Herzinger on Europe and Human Rights
Since the beginning of this blog I have linked to Richard Herzinger's essay "Whisky für die Taliban" ("Whisky for the Taliban", as you might guess) in Die Zeit. Beginning with a scene from Monty Python's Life of Brian, he reminds Europe of what distinguishes Western civilization from the culture in which the Taliban or al-Qaida thrive. If you read German, you must read this piece.
On December 25, 2005, he had a posting on the double standard concerning human rights that Europe employs when criticizing the U.S. for its policies. He concludes his blog entry thus:
Where, then, were the storms of protest when Spain, with the explicit approval of the E.U. and in knowing disregard for the humanitarian rules it set up for itself, deported African refugees to Morocco, where torture is a matter of course? Where was the storm of outrage when the Moroccans abandoned many of these refugees in the desert without shelter or provisions, thus leaving them to certain death? And where, by the way, are the protests of the "Stop the Wall" activists, who oppose the Israeli border fence, when it comes to the European border facilities, adorned with barbed wire and razor blades, intended not to keep out suicide bombers but rather desperate economic refugees?
It is difficult to avoid the impression that the high humanitarian standard that the Europeans parade about so demonstratively applies only so long as their own interests are not affected. In that case, they transgress against [the standard] without compunction. Maxeiner&Miersch have compiled a small exhibit from the European list of sins in this connection.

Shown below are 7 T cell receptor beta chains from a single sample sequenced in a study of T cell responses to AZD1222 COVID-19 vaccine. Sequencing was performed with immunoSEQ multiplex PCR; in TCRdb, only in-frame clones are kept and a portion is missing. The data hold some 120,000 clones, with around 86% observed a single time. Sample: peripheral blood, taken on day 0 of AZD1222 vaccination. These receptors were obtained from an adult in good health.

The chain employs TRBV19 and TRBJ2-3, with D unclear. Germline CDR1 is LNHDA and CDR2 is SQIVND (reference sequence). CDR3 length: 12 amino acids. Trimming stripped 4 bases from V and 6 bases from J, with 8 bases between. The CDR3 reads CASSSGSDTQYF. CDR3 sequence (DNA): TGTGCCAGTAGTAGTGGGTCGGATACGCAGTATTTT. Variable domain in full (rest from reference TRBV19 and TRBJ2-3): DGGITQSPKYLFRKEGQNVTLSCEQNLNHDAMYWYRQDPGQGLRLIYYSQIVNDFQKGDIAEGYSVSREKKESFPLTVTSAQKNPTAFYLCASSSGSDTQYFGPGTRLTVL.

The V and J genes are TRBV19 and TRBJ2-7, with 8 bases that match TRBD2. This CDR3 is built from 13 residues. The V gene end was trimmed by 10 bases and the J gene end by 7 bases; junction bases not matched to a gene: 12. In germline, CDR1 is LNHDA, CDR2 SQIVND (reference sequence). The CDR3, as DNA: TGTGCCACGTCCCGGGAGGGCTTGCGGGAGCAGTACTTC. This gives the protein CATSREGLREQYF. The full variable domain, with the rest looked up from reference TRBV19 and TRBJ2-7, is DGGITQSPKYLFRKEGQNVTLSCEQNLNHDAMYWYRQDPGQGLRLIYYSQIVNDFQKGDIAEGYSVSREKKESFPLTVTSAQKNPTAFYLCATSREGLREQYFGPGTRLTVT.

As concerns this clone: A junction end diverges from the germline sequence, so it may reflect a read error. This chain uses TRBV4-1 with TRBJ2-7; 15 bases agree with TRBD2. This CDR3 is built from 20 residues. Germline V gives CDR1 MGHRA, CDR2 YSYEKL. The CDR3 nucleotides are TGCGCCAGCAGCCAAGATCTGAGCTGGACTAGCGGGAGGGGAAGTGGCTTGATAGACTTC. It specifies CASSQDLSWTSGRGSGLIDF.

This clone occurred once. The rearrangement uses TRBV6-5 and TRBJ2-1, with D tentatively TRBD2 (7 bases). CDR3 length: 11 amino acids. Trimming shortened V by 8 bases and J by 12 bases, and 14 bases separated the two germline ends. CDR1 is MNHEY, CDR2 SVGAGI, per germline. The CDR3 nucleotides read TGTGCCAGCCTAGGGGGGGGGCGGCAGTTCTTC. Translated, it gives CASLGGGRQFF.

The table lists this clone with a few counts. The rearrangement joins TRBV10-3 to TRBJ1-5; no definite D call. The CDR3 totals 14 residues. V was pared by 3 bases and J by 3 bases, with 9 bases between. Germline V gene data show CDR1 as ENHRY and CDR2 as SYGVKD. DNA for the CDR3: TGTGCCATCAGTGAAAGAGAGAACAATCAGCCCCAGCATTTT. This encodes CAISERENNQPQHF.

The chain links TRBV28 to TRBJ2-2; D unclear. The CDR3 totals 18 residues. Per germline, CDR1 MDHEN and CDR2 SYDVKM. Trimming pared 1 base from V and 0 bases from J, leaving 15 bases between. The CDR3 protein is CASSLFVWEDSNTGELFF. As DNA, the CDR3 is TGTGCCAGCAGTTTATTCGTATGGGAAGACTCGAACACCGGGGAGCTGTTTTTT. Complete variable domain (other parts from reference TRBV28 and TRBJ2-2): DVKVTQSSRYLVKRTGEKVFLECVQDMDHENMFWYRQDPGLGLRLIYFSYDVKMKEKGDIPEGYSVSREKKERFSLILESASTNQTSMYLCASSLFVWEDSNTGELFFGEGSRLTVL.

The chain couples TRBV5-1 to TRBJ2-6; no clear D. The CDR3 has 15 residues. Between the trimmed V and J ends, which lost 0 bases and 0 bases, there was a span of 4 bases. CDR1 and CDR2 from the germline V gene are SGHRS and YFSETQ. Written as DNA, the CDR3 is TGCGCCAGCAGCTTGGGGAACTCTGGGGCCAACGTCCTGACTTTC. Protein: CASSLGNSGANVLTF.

One of the external articles he links to reports on criticism of the U.N.'s anti-terror policies by a center-left politician Ehrhart Körting (Interior Senator for Berlin from the SPD). Here it is:
Körting: U.N. Violates Human Rights
24. December, 1:55 PM
Berlin's Interior Senator Körting accuses the U.N. of human rights violations. One a person is registered as a terror suspect, there is no chance to defend onesself.
Ehrhart Körting (SPD), the interior senator of Berlin, has accused the United Nations of human rights violations in the world-wide search for terrorists. For people who are entered on the U.N. lists as terror suspects, there is "insufficient legal protection", said Körting to the Tagesspiegel. Being placed on this list is tantamount to a "verdict". The bank accounts of such a person are locked, without the chance for appeal at the United Nations.
Since the end of 2001, the U.N. Security Council keeps a list of terror suspects. The lists are continuously kept up-to-date with the help of German intelligence officials. According to the Tagesspiegel, actual suspects are listed there, but also people who purely coincidentally bear the same name.
Banks, government offices, and even the employment office help in the identification [of the suspects]. "There is no legal opportunity to have one's name removed from the list", said Körting. This violates the principle of human worth, which is enshrined in the U.N. Charter. The Federal Government therefore must lobby for the preservation of legal protection.